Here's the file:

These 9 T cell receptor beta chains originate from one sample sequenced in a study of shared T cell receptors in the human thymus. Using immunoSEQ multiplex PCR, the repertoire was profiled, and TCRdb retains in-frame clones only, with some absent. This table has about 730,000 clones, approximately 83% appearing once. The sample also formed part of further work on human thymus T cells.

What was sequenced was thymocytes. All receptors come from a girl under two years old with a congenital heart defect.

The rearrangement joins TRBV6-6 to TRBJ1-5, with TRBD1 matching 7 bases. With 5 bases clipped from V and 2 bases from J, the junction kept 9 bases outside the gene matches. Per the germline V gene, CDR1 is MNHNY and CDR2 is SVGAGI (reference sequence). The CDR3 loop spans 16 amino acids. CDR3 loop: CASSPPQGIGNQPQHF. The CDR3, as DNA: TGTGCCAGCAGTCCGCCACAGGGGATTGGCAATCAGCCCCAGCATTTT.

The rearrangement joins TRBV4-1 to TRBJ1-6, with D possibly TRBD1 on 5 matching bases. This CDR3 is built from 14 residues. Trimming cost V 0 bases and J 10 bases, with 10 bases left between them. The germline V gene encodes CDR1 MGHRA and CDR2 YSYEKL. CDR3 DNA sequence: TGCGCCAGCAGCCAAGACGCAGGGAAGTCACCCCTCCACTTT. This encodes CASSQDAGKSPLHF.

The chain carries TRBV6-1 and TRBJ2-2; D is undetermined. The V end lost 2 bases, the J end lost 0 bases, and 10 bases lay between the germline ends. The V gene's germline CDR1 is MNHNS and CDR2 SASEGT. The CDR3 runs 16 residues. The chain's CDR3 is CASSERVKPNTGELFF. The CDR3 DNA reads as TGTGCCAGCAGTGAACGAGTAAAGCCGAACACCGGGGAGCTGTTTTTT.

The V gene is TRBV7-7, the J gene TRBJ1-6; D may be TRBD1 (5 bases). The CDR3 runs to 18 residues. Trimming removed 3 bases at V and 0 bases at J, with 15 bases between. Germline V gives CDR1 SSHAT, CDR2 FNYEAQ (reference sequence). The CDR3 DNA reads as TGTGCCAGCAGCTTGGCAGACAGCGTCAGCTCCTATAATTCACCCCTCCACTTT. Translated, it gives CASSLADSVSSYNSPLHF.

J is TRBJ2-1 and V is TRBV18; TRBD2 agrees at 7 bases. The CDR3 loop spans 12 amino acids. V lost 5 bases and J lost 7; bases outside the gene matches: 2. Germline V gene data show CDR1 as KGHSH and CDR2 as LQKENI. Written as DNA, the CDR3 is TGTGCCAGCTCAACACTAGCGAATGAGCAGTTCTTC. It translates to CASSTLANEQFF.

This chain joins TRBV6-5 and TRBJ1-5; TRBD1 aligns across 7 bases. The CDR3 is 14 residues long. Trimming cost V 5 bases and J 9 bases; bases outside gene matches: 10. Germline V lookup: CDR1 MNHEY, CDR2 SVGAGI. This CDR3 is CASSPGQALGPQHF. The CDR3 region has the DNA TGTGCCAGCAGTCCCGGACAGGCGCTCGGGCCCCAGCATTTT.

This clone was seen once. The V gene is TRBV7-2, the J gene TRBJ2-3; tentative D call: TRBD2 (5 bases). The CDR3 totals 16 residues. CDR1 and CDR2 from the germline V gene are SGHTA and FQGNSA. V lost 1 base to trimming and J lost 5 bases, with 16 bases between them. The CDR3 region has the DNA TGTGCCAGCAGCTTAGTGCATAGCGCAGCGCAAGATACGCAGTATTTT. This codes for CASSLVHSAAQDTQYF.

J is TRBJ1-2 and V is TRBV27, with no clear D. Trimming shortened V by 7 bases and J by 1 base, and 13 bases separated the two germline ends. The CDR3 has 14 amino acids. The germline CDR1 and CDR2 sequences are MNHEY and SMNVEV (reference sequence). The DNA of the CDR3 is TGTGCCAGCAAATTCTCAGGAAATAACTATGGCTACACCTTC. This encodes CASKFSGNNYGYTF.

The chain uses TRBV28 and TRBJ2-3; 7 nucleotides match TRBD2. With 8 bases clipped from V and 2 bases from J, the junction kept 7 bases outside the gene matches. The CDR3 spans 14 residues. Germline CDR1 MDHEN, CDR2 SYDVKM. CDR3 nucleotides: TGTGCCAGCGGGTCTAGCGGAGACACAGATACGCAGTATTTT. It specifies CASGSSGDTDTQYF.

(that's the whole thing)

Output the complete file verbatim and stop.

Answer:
These 9 T cell receptor beta chains originate from one sample sequenced in a study of shared T cell receptors in the human thymus. Using immunoSEQ multiplex PCR, the repertoire was profiled, and TCRdb retains in-frame clones only, with some absent. This table has about 730,000 clones, approximately 83% appearing once. The sample also formed part of further work on human thymus T cells.

What was sequenced was thymocytes. All receptors come from a girl under two years old with a congenital heart defect.

The rearrangement joins TRBV6-6 to TRBJ1-5, with TRBD1 matching 7 bases. With 5 bases clipped from V and 2 bases from J, the junction kept 9 bases outside the gene matches. Per the germline V gene, CDR1 is MNHNY and CDR2 is SVGAGI (reference sequence). The CDR3 loop spans 16 amino acids. CDR3 loop: CASSPPQGIGNQPQHF. The CDR3, as DNA: TGTGCCAGCAGTCCGCCACAGGGGATTGGCAATCAGCCCCAGCATTTT.

The rearrangement joins TRBV4-1 to TRBJ1-6, with D possibly TRBD1 on 5 matching bases. This CDR3 is built from 14 residues. Trimming cost V 0 bases and J 10 bases, with 10 bases left between them. The germline V gene encodes CDR1 MGHRA and CDR2 YSYEKL. CDR3 DNA sequence: TGCGCCAGCAGCCAAGACGCAGGGAAGTCACCCCTCCACTTT. This encodes CASSQDAGKSPLHF.

The chain carries TRBV6-1 and TRBJ2-2; D is undetermined. The V end lost 2 bases, the J end lost 0 bases, and 10 bases lay between the germline ends. The V gene's germline CDR1 is MNHNS and CDR2 SASEGT. The CDR3 runs 16 residues. The chain's CDR3 is CASSERVKPNTGELFF. The CDR3 DNA reads as TGTGCCAGCAGTGAACGAGTAAAGCCGAACACCGGGGAGCTGTTTTTT.

The V gene is TRBV7-7, the J gene TRBJ1-6; D may be TRBD1 (5 bases). The CDR3 runs to 18 residues. Trimming removed 3 bases at V and 0 bases at J, with 15 bases between. Germline V gives CDR1 SSHAT, CDR2 FNYEAQ (reference sequence). The CDR3 DNA reads as TGTGCCAGCAGCTTGGCAGACAGCGTCAGCTCCTATAATTCACCCCTCCACTTT. Translated, it gives CASSLADSVSSYNSPLHF.

J is TRBJ2-1 and V is TRBV18; TRBD2 agrees at 7 bases. The CDR3 loop spans 12 amino acids. V lost 5 bases and J lost 7; bases outside the gene matches: 2. Germline V gene data show CDR1 as KGHSH and CDR2 as LQKENI. Written as DNA, the CDR3 is TGTGCCAGCTCAACACTAGCGAATGAGCAGTTCTTC. It translates to CASSTLANEQFF.

This chain joins TRBV6-5 and TRBJ1-5; TRBD1 aligns across 7 bases. The CDR3 is 14 residues long. Trimming cost V 5 bases and J 9 bases; bases outside gene matches: 10. Germline V lookup: CDR1 MNHEY, CDR2 SVGAGI. This CDR3 is CASSPGQALGPQHF. The CDR3 region has the DNA TGTGCCAGCAGTCCCGGACAGGCGCTCGGGCCCCAGCATTTT.

This clone was seen once. The V gene is TRBV7-2, the J gene TRBJ2-3; tentative D call: TRBD2 (5 bases). The CDR3 totals 16 residues. CDR1 and CDR2 from the germline V gene are SGHTA and FQGNSA. V lost 1 base to trimming and J lost 5 bases, with 16 bases between them. The CDR3 region has the DNA TGTGCCAGCAGCTTAGTGCATAGCGCAGCGCAAGATACGCAGTATTTT. This codes for CASSLVHSAAQDTQYF.

J is TRBJ1-2 and V is TRBV27, with no clear D. Trimming shortened V by 7 bases and J by 1 base, and 13 bases separated the two germline ends. The CDR3 has 14 amino acids. The germline CDR1 and CDR2 sequences are MNHEY and SMNVEV (reference sequence). The DNA of the CDR3 is TGTGCCAGCAAATTCTCAGGAAATAACTATGGCTACACCTTC. This encodes CASKFSGNNYGYTF.

The chain uses TRBV28 and TRBJ2-3; 7 nucleotides match TRBD2. With 8 bases clipped from V and 2 bases from J, the junction kept 7 bases outside the gene matches. The CDR3 spans 14 residues. Germline CDR1 MDHEN, CDR2 SYDVKM. CDR3 nucleotides: TGTGCCAGCGGGTCTAGCGGAGACACAGATACGCAGTATTTT. It specifies CASGSSGDTDTQYF.